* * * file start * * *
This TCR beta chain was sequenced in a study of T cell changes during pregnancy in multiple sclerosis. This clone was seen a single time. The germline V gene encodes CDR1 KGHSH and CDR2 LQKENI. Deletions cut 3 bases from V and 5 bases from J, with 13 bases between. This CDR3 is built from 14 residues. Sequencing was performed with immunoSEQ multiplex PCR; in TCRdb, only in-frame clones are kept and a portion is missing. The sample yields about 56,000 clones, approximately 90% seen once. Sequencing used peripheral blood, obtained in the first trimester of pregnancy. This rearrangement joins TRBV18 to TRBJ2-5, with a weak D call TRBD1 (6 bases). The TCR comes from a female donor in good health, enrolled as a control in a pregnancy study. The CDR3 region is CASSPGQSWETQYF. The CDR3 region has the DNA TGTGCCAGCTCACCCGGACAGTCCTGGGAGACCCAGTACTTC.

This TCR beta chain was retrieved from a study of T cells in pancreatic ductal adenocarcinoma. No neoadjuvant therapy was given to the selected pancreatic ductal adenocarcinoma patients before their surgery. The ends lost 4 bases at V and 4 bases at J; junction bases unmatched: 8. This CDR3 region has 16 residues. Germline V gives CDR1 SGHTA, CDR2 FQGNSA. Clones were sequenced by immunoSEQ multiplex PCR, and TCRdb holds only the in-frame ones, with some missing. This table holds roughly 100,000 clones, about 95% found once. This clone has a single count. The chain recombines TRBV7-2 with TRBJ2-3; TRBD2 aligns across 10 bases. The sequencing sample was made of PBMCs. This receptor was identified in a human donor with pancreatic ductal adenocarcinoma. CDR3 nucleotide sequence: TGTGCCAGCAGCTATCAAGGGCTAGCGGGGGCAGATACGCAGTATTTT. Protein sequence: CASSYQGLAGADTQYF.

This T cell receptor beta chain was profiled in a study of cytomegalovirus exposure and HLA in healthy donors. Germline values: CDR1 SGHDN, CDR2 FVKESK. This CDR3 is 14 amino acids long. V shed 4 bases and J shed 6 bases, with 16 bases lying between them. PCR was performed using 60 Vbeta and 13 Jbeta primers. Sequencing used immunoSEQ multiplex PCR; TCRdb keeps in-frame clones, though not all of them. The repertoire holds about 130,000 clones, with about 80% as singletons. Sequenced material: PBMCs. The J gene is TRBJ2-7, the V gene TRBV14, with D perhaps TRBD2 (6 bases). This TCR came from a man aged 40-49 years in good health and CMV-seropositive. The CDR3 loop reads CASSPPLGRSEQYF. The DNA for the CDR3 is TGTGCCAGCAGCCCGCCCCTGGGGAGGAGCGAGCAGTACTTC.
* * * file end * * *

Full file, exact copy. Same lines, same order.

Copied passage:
This TCR beta chain was sequenced in a study of T cell changes during pregnancy in multiple sclerosis. This clone was seen a single time. The germline V gene encodes CDR1 KGHSH and CDR2 LQKENI. Deletions cut 3 bases from V and 5 bases from J, with 13 bases between. This CDR3 is built from 14 residues. Sequencing was performed with immunoSEQ multiplex PCR; in TCRdb, only in-frame clones are kept and a portion is missing. The sample yields about 56,000 clones, approximately 90% seen once. Sequencing used peripheral blood, obtained in the first trimester of pregnancy. This rearrangement joins TRBV18 to TRBJ2-5, with a weak D call TRBD1 (6 bases). The TCR comes from a female donor in good health, enrolled as a control in a pregnancy study. The CDR3 region is CASSPGQSWETQYF. The CDR3 region has the DNA TGTGCCAGCTCACCCGGACAGTCCTGGGAGACCCAGTACTTC.

This TCR beta chain was retrieved from a study of T cells in pancreatic ductal adenocarcinoma. No neoadjuvant therapy was given to the selected pancreatic ductal adenocarcinoma patients before their surgery. The ends lost 4 bases at V and 4 bases at J; junction bases unmatched: 8. This CDR3 region has 16 residues. Germline V gives CDR1 SGHTA, CDR2 FQGNSA. Clones were sequenced by immunoSEQ multiplex PCR, and TCRdb holds only the in-frame ones, with some missing. This table holds roughly 100,000 clones, about 95% found once. This clone has a single count. The chain recombines TRBV7-2 with TRBJ2-3; TRBD2 aligns across 10 bases. The sequencing sample was made of PBMCs. This receptor was identified in a human donor with pancreatic ductal adenocarcinoma. CDR3 nucleotide sequence: TGTGCCAGCAGCTATCAAGGGCTAGCGGGGGCAGATACGCAGTATTTT. Protein sequence: CASSYQGLAGADTQYF.

This T cell receptor beta chain was profiled in a study of cytomegalovirus exposure and HLA in healthy donors. Germline values: CDR1 SGHDN, CDR2 FVKESK. This CDR3 is 14 amino acids long. V shed 4 bases and J shed 6 bases, with 16 bases lying between them. PCR was performed using 60 Vbeta and 13 Jbeta primers. Sequencing used immunoSEQ multiplex PCR; TCRdb keeps in-frame clones, though not all of them. The repertoire holds about 130,000 clones, with about 80% as singletons. Sequenced material: PBMCs. The J gene is TRBJ2-7, the V gene TRBV14, with D perhaps TRBD2 (6 bases). This TCR came from a man aged 40-49 years in good health and CMV-seropositive. The CDR3 loop reads CASSPPLGRSEQYF. The DNA for the CDR3 is TGTGCCAGCAGCCCGCCCCTGGGGAGGAGCGAGCAGTACTTC.